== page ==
Configuration Baseline

What Does Configuration Baseline Mean?

A configuration baseline is a fixed reference in the development cycle or an agreed-upon specification of a product at a point in time. It serves as a documented basis for defining incremental change and encompasses many different aspects of the product. It is the center of an effective configuration management program whose purpose is to give a definite basis for change control in a project by controlling various configuration items like work, features, product performance and other measurable configuration. Basically, it is a clearly defined specification that is considered the baseline for all changes that follow.


A configuration baseline is also known simply as a baseline.

Techopedia Explains Configuration Baseline

There are different types of configuration baselines depending on the context such as software, hardware and others. The technical baseline is one of these and includes user requirements, program and product information, and related documentation for all configuration items. It consists of the following baselines:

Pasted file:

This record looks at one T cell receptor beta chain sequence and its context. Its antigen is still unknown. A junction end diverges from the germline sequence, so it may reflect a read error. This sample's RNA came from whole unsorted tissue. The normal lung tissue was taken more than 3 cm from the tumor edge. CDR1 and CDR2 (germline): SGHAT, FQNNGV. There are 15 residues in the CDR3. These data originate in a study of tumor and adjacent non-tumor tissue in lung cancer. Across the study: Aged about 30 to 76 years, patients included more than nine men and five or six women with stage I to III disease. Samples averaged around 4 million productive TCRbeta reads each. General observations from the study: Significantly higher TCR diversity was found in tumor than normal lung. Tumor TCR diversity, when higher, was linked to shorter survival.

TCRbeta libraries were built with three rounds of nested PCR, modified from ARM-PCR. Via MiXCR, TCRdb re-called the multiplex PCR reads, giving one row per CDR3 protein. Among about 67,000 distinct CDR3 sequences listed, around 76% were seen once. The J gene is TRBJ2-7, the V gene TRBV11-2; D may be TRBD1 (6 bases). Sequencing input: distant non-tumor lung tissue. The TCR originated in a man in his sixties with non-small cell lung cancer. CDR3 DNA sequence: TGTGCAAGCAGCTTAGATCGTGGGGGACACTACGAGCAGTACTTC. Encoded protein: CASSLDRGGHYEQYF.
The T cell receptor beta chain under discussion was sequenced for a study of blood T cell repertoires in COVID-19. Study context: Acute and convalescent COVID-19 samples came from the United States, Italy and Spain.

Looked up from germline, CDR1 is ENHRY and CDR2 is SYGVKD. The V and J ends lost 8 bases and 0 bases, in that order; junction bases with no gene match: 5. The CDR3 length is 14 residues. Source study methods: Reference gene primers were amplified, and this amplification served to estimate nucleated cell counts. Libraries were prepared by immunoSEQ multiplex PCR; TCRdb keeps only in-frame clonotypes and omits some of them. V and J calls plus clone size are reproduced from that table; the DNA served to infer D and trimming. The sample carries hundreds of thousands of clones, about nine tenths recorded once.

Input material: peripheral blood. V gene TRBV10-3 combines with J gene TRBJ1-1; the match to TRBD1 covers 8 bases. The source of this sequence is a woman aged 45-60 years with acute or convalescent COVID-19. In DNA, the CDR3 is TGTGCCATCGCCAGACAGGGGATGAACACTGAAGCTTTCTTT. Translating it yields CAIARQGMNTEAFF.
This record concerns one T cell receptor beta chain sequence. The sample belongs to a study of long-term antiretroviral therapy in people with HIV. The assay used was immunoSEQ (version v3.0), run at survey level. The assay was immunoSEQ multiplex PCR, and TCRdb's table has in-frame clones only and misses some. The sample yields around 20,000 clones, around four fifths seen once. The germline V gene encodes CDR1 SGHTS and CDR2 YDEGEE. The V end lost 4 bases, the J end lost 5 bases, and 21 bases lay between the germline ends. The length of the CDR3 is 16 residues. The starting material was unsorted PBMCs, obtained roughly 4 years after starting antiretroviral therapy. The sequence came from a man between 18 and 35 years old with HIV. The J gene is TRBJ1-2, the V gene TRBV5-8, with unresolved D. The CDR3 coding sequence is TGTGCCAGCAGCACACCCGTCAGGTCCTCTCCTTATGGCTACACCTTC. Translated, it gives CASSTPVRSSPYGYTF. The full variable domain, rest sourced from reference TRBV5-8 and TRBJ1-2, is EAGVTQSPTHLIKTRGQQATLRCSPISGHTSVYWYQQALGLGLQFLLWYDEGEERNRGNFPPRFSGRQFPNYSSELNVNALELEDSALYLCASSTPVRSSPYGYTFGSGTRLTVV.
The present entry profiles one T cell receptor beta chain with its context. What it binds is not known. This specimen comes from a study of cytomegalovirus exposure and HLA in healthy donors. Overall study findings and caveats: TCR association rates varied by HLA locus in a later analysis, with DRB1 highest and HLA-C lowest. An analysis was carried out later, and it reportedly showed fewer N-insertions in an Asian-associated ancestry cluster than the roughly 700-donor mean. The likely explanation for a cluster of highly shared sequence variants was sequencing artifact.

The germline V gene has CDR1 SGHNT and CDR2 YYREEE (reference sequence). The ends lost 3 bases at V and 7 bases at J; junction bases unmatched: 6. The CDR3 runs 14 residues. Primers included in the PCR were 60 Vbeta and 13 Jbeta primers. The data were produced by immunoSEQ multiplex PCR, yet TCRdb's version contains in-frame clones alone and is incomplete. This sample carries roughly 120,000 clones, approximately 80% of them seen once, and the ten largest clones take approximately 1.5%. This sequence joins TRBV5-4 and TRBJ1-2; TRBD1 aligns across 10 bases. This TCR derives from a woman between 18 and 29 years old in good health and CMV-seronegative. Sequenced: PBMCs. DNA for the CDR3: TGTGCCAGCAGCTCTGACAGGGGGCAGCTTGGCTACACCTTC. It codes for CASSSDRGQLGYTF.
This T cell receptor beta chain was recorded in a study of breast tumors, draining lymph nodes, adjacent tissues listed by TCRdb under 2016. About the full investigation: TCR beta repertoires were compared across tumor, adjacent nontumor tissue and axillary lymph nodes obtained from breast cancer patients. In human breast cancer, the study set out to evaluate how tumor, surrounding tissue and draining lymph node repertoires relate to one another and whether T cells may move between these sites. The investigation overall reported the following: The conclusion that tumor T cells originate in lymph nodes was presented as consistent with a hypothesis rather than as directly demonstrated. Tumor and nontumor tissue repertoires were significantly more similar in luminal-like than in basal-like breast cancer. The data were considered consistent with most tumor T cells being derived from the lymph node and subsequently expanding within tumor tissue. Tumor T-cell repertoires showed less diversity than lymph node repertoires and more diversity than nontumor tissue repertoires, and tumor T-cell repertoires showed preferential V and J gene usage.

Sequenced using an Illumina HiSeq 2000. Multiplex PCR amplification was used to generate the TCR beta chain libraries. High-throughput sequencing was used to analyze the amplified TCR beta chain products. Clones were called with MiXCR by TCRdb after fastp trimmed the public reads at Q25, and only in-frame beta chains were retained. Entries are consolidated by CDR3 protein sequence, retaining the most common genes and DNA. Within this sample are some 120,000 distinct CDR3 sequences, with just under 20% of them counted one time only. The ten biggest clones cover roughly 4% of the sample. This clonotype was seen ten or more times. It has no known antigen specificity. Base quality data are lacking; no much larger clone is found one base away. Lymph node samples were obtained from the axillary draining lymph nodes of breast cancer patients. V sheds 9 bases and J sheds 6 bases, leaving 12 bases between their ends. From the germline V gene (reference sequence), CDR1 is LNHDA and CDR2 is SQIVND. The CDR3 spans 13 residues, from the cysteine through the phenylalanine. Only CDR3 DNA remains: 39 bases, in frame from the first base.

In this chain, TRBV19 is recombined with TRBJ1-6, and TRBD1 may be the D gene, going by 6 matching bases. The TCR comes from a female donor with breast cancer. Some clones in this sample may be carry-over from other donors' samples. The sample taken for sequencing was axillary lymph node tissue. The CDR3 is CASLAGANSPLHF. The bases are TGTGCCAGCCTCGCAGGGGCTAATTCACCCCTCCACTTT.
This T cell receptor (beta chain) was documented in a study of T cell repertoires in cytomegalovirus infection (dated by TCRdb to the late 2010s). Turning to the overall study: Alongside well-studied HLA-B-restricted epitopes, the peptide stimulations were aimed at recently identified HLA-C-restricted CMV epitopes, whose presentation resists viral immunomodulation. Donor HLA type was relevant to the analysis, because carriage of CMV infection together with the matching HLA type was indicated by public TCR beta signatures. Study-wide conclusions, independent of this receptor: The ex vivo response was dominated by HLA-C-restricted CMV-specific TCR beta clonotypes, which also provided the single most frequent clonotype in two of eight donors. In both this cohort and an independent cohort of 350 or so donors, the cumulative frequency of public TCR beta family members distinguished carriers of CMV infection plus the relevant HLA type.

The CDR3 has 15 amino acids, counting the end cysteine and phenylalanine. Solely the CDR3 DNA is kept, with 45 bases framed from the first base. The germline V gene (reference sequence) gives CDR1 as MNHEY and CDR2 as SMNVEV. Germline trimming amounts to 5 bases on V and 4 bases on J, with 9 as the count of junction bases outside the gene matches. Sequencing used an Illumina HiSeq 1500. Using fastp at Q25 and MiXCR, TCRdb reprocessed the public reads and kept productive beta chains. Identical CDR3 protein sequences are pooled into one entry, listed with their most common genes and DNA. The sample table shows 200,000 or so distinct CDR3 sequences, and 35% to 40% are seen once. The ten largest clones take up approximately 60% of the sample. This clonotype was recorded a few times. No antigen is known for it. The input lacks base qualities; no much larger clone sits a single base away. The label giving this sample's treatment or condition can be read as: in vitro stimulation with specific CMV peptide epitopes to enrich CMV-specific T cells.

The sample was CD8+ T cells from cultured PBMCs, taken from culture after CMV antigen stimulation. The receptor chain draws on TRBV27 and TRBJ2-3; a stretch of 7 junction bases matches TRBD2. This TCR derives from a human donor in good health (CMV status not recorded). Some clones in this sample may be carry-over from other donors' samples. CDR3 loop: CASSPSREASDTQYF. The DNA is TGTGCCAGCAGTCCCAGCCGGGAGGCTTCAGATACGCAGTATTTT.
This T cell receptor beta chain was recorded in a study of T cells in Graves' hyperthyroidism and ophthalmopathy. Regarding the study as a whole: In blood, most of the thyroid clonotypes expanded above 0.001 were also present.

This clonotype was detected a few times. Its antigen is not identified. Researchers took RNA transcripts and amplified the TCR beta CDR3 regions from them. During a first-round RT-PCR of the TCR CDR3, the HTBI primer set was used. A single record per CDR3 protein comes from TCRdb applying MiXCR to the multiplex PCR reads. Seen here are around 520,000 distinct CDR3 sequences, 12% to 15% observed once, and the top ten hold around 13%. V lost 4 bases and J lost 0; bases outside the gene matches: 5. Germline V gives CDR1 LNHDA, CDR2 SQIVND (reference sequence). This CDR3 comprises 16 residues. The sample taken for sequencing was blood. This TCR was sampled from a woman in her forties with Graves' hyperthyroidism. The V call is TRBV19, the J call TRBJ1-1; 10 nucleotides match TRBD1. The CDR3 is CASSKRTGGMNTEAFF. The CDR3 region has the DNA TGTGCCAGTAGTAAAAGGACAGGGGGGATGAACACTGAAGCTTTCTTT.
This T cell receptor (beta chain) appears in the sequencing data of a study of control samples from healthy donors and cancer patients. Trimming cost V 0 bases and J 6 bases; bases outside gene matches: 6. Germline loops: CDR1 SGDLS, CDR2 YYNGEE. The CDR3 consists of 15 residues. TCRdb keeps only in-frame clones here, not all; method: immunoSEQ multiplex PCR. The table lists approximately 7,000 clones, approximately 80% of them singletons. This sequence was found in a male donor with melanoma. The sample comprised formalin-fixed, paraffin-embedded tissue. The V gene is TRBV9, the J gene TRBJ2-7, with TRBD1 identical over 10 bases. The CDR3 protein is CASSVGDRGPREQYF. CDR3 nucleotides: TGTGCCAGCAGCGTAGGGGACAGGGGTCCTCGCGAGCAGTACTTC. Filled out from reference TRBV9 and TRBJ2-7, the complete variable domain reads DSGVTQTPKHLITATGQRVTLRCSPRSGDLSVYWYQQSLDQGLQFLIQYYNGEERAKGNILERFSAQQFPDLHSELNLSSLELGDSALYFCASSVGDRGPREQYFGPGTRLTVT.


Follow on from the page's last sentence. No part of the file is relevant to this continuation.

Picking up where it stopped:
• Functional baseline — A baseline which defines the functionality requirements of the system or the system specifications and its interface characteristics. It simply documents the system’s capability, functionality and overall performance at the minimum.
  • Allocated baseline — Defines the configuration items that compose the system and how it is being distributed or allocated across the lower-level configuration items. The performance of each configuration item in this baseline is described in its preliminary design specification.
  • Product baseline — Contains the selected functional and physical documentation which are needed for the different kinds of testing of the configuration item.

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Margaret Rouse

Margaret Rouse is an award-winning technical writer and teacher known for her ability to explain complex technical subjects to a non-technical, business audience. Over the past twenty years her explanations have appeared on TechTarget websites and she's been cited as an authority in articles by the New York Times, Time Magazine, USA Today, ZDNet, PC Magazine and Discovery Magazine.Margaret's idea of a fun day is helping IT and business professionals learn to speak each other’s highly specialized languages. If you have a suggestion for a new definition or how to improve a technical explanation, please email Margaret or contact her…